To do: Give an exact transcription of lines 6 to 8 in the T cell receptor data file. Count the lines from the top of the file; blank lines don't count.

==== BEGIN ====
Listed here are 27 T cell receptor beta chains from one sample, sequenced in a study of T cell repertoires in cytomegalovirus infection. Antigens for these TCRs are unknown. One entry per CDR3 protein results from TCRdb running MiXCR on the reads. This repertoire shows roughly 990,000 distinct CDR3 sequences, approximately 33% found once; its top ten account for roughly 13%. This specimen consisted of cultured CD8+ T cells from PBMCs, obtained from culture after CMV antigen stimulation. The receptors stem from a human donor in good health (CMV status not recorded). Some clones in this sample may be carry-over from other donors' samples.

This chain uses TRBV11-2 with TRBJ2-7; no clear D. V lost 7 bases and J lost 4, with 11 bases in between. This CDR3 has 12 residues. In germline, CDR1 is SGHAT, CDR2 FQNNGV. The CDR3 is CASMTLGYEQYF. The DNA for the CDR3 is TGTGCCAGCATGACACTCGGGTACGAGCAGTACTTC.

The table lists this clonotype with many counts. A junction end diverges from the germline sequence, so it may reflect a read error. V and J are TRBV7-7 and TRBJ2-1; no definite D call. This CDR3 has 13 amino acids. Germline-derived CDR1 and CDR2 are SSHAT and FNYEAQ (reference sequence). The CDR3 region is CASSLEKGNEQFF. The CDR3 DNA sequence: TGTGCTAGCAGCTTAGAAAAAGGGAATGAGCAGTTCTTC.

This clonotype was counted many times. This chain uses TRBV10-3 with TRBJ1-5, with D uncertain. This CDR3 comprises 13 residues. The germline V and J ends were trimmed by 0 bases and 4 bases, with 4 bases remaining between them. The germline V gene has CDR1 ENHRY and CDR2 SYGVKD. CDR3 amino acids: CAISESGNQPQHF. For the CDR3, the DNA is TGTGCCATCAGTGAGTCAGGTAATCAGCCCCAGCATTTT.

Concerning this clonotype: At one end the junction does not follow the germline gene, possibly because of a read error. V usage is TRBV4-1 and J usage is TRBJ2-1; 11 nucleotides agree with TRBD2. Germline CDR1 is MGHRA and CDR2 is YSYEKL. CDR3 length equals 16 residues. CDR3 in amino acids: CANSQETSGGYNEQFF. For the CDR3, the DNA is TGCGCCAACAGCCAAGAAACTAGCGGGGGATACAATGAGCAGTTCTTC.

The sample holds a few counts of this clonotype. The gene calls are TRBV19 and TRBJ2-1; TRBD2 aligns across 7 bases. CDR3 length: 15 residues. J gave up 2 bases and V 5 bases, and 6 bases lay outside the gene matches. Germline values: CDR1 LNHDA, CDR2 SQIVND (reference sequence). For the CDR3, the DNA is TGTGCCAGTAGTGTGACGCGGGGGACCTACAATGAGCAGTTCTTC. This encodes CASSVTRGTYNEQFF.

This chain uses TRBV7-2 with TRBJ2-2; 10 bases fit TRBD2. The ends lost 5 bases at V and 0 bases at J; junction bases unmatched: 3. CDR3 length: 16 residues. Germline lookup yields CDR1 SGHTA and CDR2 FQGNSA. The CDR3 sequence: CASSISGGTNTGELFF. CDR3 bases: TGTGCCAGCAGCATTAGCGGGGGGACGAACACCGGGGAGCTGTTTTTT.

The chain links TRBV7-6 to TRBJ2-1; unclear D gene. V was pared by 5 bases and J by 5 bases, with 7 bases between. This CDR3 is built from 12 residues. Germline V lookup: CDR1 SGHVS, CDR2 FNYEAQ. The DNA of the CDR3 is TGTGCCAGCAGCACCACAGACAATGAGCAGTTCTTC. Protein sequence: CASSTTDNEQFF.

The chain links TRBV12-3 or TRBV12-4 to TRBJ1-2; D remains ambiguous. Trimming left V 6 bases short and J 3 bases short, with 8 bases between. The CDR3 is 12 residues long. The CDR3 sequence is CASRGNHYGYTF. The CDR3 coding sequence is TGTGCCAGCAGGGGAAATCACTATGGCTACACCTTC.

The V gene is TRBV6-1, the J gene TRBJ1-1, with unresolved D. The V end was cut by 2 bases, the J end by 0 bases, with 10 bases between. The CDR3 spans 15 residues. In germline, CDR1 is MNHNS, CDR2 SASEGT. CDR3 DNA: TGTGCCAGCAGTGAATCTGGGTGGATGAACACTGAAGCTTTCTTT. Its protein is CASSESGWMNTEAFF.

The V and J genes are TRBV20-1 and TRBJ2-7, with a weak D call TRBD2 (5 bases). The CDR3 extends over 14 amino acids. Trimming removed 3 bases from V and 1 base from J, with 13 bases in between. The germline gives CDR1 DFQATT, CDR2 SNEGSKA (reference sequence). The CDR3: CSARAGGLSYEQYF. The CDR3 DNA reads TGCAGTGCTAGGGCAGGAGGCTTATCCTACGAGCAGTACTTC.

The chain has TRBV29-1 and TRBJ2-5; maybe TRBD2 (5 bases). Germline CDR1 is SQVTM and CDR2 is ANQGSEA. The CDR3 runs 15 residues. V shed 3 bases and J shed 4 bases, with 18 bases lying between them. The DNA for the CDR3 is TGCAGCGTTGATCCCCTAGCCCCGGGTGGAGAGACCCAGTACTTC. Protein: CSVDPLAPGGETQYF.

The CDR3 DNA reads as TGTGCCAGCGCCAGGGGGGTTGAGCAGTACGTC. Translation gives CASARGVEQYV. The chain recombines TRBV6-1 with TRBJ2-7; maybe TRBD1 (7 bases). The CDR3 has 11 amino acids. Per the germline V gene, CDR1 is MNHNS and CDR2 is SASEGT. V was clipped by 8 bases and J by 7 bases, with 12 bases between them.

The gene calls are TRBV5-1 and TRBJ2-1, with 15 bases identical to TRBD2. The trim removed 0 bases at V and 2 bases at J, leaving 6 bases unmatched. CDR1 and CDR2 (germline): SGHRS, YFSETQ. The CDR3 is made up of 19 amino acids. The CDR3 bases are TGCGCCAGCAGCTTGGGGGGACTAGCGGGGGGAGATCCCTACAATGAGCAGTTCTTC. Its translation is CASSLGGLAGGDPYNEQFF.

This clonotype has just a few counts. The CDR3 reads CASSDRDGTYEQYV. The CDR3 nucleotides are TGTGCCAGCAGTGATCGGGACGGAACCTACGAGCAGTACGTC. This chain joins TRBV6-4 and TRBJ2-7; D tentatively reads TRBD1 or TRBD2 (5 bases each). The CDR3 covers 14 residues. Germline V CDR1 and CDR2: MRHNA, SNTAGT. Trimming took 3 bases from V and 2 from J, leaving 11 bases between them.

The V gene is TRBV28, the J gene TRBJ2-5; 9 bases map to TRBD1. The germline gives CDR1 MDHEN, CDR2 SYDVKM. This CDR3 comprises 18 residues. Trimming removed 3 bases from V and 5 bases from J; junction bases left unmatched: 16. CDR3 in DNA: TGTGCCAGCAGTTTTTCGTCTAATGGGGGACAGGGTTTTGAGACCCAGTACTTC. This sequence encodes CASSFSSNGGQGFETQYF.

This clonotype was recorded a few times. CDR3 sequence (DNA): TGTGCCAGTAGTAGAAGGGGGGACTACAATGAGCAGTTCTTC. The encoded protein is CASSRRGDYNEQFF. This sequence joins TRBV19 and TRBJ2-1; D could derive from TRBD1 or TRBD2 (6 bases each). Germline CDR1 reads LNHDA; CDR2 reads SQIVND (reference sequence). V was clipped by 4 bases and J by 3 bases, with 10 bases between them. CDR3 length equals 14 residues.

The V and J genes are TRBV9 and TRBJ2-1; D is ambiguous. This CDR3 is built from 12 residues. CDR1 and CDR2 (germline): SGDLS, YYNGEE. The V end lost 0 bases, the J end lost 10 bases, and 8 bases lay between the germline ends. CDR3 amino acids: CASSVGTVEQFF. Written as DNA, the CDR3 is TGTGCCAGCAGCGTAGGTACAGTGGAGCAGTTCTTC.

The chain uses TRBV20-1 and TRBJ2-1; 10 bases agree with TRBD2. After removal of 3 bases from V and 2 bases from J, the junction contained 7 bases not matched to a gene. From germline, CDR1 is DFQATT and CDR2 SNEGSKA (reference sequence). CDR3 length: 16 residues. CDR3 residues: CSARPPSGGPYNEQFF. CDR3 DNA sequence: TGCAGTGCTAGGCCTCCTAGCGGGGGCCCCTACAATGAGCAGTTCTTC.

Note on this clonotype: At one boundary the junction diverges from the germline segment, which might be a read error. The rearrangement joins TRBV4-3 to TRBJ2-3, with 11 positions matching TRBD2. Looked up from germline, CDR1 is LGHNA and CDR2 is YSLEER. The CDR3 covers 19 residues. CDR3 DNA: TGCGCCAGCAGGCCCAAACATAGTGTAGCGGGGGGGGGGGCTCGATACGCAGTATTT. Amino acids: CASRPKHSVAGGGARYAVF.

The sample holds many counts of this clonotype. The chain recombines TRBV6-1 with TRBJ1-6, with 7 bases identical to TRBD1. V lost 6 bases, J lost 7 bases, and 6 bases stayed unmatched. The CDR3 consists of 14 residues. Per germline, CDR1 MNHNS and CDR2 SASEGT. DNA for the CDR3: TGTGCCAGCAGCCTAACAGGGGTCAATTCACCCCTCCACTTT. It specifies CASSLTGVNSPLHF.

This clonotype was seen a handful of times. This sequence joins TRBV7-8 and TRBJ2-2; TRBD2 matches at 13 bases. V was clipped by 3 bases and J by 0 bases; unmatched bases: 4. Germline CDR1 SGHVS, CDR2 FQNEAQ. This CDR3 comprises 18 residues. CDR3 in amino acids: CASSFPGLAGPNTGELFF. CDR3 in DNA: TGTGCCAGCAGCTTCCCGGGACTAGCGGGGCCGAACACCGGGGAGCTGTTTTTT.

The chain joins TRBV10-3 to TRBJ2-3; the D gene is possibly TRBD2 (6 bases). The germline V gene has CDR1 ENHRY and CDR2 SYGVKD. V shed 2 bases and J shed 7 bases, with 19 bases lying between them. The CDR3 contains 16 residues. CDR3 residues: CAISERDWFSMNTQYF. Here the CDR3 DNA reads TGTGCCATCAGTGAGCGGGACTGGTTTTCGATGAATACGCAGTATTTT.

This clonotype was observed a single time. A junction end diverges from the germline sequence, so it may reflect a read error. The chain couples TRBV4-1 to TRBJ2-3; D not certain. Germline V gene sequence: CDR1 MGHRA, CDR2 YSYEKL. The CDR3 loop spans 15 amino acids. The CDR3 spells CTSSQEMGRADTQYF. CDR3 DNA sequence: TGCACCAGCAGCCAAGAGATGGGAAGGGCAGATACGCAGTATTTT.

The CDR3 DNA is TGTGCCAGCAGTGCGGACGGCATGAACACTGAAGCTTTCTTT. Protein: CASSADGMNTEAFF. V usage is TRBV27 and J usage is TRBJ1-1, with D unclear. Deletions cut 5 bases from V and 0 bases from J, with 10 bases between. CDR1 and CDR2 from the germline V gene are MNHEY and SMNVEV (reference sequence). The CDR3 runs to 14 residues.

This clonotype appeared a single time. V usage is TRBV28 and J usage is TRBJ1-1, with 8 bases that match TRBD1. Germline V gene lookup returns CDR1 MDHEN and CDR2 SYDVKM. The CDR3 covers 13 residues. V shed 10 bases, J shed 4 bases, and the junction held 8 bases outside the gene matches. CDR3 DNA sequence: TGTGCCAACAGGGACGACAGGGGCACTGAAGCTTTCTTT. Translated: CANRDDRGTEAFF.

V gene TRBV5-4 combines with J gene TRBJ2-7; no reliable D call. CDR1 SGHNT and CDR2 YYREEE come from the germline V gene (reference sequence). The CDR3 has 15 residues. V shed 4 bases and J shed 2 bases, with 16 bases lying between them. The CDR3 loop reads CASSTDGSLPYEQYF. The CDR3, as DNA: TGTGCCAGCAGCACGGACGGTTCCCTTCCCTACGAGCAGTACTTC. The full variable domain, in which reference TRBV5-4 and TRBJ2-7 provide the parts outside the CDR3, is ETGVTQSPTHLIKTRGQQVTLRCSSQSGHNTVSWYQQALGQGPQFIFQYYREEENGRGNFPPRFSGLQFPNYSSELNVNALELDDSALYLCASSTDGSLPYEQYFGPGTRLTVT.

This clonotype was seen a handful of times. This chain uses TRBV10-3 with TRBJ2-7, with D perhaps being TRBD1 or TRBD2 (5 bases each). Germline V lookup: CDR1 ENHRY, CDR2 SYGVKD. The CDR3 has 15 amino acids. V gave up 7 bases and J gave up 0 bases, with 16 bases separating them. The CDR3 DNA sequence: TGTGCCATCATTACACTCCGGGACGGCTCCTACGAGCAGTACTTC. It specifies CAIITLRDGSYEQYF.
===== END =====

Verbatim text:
The sample holds a few counts of this clonotype. The gene calls are TRBV19 and TRBJ2-1; TRBD2 aligns across 7 bases. CDR3 length: 15 residues. J gave up 2 bases and V 5 bases, and 6 bases lay outside the gene matches. Germline values: CDR1 LNHDA, CDR2 SQIVND (reference sequence). For the CDR3, the DNA is TGTGCCAGTAGTGTGACGCGGGGGACCTACAATGAGCAGTTCTTC. This encodes CASSVTRGTYNEQFF.

This chain uses TRBV7-2 with TRBJ2-2; 10 bases fit TRBD2. The ends lost 5 bases at V and 0 bases at J; junction bases unmatched: 3. CDR3 length: 16 residues. Germline lookup yields CDR1 SGHTA and CDR2 FQGNSA. The CDR3 sequence: CASSISGGTNTGELFF. CDR3 bases: TGTGCCAGCAGCATTAGCGGGGGGACGAACACCGGGGAGCTGTTTTTT.

The chain links TRBV7-6 to TRBJ2-1; unclear D gene. V was pared by 5 bases and J by 5 bases, with 7 bases between. This CDR3 is built from 12 residues. Germline V lookup: CDR1 SGHVS, CDR2 FNYEAQ. The DNA of the CDR3 is TGTGCCAGCAGCACCACAGACAATGAGCAGTTCTTC. Protein sequence: CASSTTDNEQFF.